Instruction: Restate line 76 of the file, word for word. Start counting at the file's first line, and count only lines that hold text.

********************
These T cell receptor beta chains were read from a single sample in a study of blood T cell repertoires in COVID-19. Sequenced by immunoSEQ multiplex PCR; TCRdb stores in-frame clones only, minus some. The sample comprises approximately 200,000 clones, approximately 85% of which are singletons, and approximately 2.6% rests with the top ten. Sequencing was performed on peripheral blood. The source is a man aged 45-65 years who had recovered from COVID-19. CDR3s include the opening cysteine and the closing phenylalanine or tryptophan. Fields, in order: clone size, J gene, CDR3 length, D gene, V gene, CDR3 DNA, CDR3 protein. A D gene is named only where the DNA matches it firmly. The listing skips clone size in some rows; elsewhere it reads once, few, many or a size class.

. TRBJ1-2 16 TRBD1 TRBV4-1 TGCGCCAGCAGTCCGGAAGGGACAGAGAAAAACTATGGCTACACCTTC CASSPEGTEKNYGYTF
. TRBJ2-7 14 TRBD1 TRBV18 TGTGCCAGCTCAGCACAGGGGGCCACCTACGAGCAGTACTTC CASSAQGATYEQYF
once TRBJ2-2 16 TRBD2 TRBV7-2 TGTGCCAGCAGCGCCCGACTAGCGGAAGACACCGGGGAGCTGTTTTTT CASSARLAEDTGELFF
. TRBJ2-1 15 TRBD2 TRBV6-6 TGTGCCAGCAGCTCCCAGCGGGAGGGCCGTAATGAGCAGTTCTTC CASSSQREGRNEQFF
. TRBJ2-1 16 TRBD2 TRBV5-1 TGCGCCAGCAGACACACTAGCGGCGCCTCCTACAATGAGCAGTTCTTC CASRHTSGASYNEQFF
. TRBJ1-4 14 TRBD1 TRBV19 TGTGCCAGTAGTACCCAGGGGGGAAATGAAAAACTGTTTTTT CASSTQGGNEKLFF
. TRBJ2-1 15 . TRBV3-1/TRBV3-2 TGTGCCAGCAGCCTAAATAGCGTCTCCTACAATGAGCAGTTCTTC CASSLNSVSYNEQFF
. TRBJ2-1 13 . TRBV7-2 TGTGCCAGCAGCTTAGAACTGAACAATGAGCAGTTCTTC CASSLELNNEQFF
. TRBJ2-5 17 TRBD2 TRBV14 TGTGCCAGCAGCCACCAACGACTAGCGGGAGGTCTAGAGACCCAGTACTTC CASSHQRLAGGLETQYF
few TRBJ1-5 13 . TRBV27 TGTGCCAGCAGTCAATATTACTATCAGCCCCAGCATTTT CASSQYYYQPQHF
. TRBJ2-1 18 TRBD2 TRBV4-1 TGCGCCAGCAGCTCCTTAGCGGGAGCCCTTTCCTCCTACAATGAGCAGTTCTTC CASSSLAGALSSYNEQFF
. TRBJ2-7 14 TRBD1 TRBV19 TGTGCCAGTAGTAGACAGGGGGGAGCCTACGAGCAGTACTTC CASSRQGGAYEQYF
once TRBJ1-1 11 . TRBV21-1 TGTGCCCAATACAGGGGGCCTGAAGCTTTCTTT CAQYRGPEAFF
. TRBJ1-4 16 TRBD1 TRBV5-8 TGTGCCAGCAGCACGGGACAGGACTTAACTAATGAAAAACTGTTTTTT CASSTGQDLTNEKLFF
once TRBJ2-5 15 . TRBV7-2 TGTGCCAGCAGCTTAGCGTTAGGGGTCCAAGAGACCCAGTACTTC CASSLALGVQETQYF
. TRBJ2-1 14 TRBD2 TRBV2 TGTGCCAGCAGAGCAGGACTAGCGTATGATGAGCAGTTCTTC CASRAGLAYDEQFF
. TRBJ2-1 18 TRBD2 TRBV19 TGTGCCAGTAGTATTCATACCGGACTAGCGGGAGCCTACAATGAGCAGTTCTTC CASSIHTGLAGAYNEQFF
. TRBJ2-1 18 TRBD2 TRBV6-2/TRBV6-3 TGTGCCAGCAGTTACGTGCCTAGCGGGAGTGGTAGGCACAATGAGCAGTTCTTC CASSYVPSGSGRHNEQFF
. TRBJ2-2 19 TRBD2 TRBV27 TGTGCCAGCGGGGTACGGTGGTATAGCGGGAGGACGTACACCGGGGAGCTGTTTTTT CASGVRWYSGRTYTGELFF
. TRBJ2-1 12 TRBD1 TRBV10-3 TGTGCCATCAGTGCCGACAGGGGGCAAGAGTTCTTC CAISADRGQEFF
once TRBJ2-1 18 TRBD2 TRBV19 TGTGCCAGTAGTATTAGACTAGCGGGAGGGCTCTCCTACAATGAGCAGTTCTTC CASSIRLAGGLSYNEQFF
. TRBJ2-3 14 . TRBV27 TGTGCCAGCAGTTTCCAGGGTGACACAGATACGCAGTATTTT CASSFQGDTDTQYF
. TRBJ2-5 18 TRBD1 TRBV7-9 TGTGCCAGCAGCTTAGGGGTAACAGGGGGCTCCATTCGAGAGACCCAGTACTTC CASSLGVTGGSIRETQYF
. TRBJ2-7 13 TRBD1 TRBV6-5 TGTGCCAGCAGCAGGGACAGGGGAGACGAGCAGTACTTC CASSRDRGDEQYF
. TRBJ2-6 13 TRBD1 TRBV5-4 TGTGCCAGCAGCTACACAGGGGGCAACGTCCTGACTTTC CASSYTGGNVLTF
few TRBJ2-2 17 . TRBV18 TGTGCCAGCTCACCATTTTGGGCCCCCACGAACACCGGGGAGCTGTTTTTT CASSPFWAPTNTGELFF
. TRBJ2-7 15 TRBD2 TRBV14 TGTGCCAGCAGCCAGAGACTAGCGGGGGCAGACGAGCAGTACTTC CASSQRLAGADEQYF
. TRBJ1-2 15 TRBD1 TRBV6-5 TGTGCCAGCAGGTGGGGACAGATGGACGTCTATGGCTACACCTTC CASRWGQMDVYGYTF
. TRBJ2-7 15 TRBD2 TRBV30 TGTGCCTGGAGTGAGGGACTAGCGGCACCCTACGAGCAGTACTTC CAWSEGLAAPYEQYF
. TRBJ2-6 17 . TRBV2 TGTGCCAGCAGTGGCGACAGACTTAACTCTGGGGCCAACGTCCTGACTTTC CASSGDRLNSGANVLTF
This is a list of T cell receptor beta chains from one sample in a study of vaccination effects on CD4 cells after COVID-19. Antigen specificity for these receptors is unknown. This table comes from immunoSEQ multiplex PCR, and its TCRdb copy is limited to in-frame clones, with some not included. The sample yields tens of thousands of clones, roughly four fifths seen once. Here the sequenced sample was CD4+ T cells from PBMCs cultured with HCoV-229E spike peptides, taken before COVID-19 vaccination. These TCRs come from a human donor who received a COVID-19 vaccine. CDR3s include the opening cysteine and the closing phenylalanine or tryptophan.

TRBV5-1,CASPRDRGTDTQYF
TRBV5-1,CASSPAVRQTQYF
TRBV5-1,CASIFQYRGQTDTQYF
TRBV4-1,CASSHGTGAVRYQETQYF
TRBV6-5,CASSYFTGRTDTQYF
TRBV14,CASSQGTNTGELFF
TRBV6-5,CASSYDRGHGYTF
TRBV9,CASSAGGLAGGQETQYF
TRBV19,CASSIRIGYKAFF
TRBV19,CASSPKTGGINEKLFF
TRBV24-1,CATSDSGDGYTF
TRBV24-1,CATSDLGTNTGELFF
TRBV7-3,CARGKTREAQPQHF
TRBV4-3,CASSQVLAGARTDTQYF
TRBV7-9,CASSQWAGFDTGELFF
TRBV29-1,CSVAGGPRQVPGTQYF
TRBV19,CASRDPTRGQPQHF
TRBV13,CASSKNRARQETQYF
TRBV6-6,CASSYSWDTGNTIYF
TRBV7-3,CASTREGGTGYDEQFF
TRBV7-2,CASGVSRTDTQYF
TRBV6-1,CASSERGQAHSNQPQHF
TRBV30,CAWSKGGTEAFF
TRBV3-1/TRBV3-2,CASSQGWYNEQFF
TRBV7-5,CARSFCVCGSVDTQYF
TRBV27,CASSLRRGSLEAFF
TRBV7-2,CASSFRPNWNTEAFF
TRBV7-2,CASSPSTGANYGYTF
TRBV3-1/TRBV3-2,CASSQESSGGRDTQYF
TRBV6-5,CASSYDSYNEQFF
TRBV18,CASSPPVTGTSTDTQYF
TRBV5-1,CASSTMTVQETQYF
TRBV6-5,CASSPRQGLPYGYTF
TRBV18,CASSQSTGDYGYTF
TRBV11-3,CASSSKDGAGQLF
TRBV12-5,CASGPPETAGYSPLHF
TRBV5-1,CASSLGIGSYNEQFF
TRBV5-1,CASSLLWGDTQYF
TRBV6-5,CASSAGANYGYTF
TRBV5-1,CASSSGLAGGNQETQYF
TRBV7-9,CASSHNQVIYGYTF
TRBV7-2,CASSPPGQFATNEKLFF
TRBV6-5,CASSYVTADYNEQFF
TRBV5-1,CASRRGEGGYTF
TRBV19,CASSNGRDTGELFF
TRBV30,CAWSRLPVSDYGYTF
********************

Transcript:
TRBV5-1,CASRRGEGGYTF